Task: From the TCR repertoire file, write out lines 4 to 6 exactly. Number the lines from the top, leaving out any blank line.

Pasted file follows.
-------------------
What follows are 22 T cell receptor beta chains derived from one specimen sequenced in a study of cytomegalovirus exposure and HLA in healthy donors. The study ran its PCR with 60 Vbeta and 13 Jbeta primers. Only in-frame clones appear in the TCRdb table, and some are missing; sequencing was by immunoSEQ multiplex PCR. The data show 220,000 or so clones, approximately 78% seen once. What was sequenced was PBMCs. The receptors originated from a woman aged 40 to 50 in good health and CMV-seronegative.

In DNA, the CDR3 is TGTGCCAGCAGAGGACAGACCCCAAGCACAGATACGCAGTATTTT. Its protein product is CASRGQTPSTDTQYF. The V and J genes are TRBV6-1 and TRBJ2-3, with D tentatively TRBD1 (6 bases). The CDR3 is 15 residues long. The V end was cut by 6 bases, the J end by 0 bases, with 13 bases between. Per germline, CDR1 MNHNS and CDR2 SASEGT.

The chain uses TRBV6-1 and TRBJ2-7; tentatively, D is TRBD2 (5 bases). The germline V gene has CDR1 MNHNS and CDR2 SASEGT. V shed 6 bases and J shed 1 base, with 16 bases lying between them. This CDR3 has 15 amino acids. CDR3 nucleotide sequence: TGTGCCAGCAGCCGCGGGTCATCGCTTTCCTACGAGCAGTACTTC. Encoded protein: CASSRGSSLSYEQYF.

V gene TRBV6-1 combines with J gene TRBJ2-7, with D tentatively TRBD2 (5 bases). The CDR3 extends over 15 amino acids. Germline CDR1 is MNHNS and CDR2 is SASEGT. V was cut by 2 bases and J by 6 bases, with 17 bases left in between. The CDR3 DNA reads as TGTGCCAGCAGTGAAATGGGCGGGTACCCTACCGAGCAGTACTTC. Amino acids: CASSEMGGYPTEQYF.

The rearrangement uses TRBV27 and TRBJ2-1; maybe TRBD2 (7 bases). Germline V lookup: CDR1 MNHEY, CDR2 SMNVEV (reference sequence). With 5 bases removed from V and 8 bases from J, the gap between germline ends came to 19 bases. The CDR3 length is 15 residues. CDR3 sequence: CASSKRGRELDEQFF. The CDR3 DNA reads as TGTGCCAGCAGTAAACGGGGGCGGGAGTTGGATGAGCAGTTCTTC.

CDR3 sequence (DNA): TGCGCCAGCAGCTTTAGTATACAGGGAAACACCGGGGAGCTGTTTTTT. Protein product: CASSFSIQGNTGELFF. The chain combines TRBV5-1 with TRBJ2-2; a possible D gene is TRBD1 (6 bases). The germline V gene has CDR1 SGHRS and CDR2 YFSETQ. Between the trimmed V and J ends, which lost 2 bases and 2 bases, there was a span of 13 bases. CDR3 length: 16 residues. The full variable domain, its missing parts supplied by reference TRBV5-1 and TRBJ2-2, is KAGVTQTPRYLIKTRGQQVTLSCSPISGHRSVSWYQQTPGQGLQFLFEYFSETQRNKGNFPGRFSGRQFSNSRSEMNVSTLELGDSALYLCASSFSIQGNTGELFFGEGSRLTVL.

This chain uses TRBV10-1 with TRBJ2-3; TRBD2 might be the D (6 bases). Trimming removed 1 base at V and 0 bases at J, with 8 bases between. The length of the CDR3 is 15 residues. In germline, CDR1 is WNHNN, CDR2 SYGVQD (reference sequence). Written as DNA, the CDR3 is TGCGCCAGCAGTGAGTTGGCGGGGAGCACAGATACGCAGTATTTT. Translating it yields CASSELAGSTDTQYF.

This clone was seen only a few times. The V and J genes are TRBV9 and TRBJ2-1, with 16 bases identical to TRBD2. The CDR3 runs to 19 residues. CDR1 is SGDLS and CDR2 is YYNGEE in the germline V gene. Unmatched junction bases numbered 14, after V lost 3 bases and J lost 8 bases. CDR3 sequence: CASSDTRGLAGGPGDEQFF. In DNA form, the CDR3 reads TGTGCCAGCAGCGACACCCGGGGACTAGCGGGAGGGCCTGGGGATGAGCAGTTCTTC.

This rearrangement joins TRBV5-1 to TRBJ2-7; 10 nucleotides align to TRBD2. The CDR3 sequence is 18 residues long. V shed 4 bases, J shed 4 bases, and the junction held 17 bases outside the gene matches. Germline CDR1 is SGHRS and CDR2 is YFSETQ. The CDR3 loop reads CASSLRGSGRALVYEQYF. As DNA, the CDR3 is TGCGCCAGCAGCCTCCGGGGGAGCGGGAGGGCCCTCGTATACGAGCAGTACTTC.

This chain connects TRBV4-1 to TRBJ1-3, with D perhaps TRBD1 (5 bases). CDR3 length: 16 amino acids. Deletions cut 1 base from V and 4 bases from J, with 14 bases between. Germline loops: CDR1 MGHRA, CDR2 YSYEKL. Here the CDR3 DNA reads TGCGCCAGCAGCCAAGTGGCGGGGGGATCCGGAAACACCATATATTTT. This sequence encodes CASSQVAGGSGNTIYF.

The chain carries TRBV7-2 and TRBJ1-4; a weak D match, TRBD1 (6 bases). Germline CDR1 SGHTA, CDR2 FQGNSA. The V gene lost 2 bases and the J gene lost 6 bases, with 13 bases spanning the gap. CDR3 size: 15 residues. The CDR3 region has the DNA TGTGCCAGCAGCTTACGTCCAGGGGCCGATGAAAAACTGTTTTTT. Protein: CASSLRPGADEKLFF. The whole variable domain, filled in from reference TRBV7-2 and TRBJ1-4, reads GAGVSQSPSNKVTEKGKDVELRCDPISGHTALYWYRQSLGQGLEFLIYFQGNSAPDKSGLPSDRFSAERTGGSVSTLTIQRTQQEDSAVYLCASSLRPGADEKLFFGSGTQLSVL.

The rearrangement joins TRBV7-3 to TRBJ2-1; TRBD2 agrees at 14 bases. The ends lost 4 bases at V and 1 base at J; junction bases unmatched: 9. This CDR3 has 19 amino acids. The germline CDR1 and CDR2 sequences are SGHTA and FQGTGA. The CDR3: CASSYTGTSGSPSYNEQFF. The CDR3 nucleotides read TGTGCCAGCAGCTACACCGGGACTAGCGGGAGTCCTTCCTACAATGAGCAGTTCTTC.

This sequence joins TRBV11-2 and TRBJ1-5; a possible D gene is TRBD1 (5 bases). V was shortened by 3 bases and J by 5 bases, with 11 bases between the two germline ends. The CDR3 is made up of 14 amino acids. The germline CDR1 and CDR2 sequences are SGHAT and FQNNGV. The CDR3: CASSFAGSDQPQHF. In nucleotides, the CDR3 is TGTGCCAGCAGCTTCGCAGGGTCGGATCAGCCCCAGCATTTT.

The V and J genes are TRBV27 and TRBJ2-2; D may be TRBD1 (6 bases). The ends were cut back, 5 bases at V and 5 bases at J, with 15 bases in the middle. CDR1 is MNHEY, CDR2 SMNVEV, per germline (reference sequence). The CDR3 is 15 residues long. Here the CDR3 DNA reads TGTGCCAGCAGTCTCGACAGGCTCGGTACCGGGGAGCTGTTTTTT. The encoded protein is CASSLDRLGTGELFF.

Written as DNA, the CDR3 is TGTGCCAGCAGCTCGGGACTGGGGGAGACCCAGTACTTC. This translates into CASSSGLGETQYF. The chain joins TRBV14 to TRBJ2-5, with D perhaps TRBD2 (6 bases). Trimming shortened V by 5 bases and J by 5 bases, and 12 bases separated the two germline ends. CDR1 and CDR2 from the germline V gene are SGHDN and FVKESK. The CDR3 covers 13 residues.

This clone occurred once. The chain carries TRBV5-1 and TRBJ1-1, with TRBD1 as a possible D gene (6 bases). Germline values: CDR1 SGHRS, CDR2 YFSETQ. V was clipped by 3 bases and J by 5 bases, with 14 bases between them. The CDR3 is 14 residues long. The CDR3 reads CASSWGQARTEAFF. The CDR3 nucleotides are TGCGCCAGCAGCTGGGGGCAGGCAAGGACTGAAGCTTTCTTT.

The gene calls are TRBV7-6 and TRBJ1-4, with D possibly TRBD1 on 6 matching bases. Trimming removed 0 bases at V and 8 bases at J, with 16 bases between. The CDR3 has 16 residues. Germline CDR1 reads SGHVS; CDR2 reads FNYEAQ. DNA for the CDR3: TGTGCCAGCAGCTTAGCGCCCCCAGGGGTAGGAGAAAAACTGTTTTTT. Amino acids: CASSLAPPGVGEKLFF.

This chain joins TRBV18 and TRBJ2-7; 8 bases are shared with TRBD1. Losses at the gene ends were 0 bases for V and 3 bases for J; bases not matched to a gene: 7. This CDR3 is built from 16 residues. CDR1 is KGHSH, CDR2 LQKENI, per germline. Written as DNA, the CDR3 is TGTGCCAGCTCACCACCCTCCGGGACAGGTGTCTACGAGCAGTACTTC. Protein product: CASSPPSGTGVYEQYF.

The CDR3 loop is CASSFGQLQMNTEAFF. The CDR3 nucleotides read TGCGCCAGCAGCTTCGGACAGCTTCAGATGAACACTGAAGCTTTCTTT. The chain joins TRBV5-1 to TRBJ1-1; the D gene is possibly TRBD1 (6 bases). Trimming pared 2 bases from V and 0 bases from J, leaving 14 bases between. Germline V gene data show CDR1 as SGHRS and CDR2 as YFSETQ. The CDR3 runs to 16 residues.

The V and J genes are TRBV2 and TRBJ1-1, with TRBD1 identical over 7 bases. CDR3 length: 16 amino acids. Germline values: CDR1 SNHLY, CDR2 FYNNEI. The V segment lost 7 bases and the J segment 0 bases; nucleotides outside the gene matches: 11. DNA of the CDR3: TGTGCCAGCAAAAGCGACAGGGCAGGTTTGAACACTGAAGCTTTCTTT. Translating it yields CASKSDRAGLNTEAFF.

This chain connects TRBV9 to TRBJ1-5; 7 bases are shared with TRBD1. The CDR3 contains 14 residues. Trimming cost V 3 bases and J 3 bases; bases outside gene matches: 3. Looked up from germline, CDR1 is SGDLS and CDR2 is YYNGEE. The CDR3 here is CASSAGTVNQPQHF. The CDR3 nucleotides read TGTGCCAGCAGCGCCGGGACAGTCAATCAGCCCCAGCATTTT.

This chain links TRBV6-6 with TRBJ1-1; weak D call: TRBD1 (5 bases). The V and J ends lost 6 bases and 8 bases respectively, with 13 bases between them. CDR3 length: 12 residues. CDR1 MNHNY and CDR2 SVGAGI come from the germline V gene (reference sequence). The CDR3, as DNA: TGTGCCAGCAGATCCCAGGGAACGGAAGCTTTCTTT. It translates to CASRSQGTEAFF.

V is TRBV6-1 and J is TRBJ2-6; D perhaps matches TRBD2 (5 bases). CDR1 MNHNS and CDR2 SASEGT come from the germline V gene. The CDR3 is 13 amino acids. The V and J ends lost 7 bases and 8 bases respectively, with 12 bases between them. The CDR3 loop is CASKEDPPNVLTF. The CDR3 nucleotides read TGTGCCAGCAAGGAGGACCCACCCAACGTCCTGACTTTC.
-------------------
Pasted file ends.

V gene TRBV6-1 combines with J gene TRBJ2-7, with D tentatively TRBD2 (5 bases). The CDR3 extends over 15 amino acids. Germline CDR1 is MNHNS and CDR2 is SASEGT. V was cut by 2 bases and J by 6 bases, with 17 bases left in between. The CDR3 DNA reads as TGTGCCAGCAGTGAAATGGGCGGGTACCCTACCGAGCAGTACTTC. Amino acids: CASSEMGGYPTEQYF.

The rearrangement uses TRBV27 and TRBJ2-1; maybe TRBD2 (7 bases). Germline V lookup: CDR1 MNHEY, CDR2 SMNVEV (reference sequence). With 5 bases removed from V and 8 bases from J, the gap between germline ends came to 19 bases. The CDR3 length is 15 residues. CDR3 sequence: CASSKRGRELDEQFF. The CDR3 DNA reads as TGTGCCAGCAGTAAACGGGGGCGGGAGTTGGATGAGCAGTTCTTC.

CDR3 sequence (DNA): TGCGCCAGCAGCTTTAGTATACAGGGAAACACCGGGGAGCTGTTTTTT. Protein product: CASSFSIQGNTGELFF. The chain combines TRBV5-1 with TRBJ2-2; a possible D gene is TRBD1 (6 bases). The germline V gene has CDR1 SGHRS and CDR2 YFSETQ. Between the trimmed V and J ends, which lost 2 bases and 2 bases, there was a span of 13 bases. CDR3 length: 16 residues. The full variable domain, its missing parts supplied by reference TRBV5-1 and TRBJ2-2, is KAGVTQTPRYLIKTRGQQVTLSCSPISGHRSVSWYQQTPGQGLQFLFEYFSETQRNKGNFPGRFSGRQFSNSRSEMNVSTLELGDSALYLCASSFSIQGNTGELFFGEGSRLTVL.